Most people have very limited horizons when they think about their ancestors. It’s hard to feel a direct personal connection with anyone more remote than a great-grandparent. Eyes glaze over when you try to tell people of earlier generations, and one good reason is that the numbers inflate so rapidly, to the point of disbelief. How can you possibly have almost 33,000 direct ancestors just five centuries back? (The answer, of course, is that you can’t: think cousin marriage. Then think of something else.)
But when you lift your eyes to the geological timescale things start to get really peculiar. A simple, striking, scientific fact is that every single life-form so far examined shares the same ancestor. You, me, Kim Jong-Un, bacteria, jellyfish, dinosaurs, mushrooms and slime mould all descend from a single, original, living being. It has even acquired its own acronym: LUCA, short for Last Universal Common Ancestor. Current theory posits it as a small, single-cell organism, estimated to have lived some 3.5 to 3.8 billion years ago.
One of the implications is that the beginning of life on earth seems to have been a unique occurrence in the 4.2 billion-year history of the planet. Understandably, this makes many scientists squeamish – such an event is so vanishingly unlikely it begins to look like evidence for some kind of outside intervention, and legions of microbiologists are busy positing alternatives – unfound alien lines, multiple lines that were outcompeted by ours, cross-species sharing of genetic material. But the strongest evidence is still for a single, unique origin, as Darwin put it in The Origin of Species, “some one primordial form, into which life was first breathed”.
Hence my favourite of the many excuses for unsuccessful genealogical research: “We’re all brothers anyway, man.” Or at least 500th cousins.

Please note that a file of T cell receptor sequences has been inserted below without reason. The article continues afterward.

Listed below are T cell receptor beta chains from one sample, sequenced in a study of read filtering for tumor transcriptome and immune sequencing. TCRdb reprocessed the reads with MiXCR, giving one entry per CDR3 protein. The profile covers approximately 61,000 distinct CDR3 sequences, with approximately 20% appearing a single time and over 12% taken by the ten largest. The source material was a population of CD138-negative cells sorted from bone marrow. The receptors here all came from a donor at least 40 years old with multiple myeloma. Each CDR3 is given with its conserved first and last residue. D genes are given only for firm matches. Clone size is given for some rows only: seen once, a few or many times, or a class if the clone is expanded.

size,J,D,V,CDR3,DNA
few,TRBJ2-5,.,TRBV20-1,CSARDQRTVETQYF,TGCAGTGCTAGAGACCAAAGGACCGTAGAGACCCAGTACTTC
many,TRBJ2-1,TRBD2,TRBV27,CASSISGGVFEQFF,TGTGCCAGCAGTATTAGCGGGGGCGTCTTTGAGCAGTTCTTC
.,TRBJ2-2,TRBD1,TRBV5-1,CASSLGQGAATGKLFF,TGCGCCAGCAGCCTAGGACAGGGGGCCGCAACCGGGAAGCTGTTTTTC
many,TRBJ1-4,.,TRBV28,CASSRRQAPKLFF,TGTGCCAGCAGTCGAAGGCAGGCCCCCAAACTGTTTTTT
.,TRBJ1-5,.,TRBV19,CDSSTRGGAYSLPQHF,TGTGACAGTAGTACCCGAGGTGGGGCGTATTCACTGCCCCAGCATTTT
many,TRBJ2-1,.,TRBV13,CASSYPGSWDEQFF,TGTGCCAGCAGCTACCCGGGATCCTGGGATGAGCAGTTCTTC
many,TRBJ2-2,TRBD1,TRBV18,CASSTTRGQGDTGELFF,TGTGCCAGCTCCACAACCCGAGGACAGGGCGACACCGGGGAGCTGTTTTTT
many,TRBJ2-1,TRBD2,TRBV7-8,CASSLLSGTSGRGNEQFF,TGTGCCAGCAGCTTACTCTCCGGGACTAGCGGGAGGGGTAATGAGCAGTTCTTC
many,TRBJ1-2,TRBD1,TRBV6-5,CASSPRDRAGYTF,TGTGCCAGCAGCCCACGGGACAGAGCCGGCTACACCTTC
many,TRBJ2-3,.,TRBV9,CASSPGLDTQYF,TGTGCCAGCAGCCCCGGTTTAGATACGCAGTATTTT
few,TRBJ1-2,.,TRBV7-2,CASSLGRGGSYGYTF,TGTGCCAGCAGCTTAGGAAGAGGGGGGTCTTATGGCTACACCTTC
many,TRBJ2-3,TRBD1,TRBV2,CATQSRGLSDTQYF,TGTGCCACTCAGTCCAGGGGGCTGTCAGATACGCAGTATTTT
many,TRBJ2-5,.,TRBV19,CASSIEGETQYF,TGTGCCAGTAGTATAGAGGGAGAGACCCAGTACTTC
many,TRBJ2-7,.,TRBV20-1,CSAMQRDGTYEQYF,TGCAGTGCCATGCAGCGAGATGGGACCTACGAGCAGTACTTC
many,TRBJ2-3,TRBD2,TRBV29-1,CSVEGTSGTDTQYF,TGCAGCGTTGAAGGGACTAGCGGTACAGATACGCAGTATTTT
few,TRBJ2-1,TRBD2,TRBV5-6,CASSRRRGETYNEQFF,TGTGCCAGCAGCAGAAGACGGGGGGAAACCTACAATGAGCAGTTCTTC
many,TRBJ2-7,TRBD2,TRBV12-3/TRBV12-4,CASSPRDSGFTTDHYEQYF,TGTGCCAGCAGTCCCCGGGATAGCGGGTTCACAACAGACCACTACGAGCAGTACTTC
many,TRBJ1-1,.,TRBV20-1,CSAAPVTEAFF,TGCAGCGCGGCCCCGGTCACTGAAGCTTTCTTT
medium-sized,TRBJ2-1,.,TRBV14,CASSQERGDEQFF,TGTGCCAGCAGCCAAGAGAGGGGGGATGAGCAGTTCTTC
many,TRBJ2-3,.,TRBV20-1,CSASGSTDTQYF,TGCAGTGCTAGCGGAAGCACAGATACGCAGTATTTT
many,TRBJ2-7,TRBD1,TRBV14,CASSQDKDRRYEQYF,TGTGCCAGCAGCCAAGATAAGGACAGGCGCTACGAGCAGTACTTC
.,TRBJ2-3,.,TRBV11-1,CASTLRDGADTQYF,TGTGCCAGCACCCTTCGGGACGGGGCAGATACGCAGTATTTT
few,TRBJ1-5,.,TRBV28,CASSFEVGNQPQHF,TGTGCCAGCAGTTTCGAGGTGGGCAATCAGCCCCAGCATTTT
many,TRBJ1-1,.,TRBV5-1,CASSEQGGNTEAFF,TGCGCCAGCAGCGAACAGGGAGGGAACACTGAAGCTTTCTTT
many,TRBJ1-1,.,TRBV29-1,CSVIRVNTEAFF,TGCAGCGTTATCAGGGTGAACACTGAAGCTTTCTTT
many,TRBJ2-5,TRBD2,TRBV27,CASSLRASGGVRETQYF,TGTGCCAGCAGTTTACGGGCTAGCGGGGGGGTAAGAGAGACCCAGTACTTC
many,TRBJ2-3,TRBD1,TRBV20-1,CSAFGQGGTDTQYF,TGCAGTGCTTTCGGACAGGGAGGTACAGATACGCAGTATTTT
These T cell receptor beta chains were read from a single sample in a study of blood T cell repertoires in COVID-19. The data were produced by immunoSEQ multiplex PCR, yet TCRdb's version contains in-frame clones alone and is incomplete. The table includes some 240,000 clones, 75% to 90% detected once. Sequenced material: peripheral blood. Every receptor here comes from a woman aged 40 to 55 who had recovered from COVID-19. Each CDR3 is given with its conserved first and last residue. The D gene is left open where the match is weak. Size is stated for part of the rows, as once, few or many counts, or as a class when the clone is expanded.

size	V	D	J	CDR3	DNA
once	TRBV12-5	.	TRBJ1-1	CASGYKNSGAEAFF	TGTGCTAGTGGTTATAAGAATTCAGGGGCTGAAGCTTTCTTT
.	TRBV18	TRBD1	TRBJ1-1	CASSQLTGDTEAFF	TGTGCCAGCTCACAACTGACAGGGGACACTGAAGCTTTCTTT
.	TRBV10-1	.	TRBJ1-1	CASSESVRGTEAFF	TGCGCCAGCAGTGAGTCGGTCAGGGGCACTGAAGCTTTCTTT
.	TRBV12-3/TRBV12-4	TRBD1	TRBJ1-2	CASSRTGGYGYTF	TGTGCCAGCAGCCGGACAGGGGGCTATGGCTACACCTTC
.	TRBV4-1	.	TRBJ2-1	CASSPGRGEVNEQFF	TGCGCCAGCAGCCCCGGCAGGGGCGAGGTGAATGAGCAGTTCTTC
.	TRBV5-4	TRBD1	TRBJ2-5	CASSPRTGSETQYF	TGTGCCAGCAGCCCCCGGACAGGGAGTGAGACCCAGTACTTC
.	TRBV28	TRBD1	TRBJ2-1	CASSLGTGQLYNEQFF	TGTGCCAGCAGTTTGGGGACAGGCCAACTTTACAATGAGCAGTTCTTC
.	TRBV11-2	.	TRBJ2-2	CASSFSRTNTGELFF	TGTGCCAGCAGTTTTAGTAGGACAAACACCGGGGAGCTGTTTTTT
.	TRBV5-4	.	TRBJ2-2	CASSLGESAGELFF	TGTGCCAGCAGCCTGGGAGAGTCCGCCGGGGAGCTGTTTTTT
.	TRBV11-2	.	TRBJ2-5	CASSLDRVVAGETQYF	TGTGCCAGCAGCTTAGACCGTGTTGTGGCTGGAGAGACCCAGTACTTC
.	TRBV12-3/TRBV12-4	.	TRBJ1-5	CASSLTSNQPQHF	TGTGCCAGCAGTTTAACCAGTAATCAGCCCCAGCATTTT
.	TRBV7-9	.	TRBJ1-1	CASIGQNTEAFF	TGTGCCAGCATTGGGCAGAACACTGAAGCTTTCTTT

The question is unanswerable without legions of ifs and buts. Take the undying belief of large numbers of families in the west of both Scotland and Ireland that one of their ancestors was a survivor of the wreck of the Armada in 1588. As many as 24 ships were indeed wrecked on the Irish coast, but the conditions that greeted anyone who made it ashore were hardly conducive to procreation. The English military force in Ireland, too small to fight off an invasion, compensated with savagery, slaughtering every Spaniard who couldn’t be ransomed.
Historians of the episode emphasise how few survived by pointing out that an envoy of Phillip II sent to Ireland in 1596 to seek out survivors could find only eight individuals.
But hold on. What about those eight?
If just one of them had two surviving offspring who stayed in Ireland, who in turn each had two offspring – not an unreasonable survival rate – and this rate of reproduction continued in each of the 13 or so generations down to the present, that single survivor would now have 8192 descendants, plenty to provide a basis for a family tradition. Though, of course, the tradition remains impossible to prove.
That’s the difference between genealogy and academic history. Because we focus on individual stories, the strangest statistical flukes crop up again and again. The unlikely Balthazar McGuffin will appear nowhere in the records of the 1870s, where you expect him. But dozens of Balthazar McGuffins will then begin to crop up in the records of freed slaves, or medieval guild rolls, or at the court of Catherine the Great. “Black swan” events like these give historians attacks of the vapours, and very understandably.
As for quantum physics, so for history: at the smallest level, the normal laws of time and space do not apply.
There are two sure-fire ways to make someone brought up in Ireland squirm. The first – especially effective if you’re North American and wearing tartan trousers – is to ask about “the leprechauns”. Watch them furtively check out the nearest exits.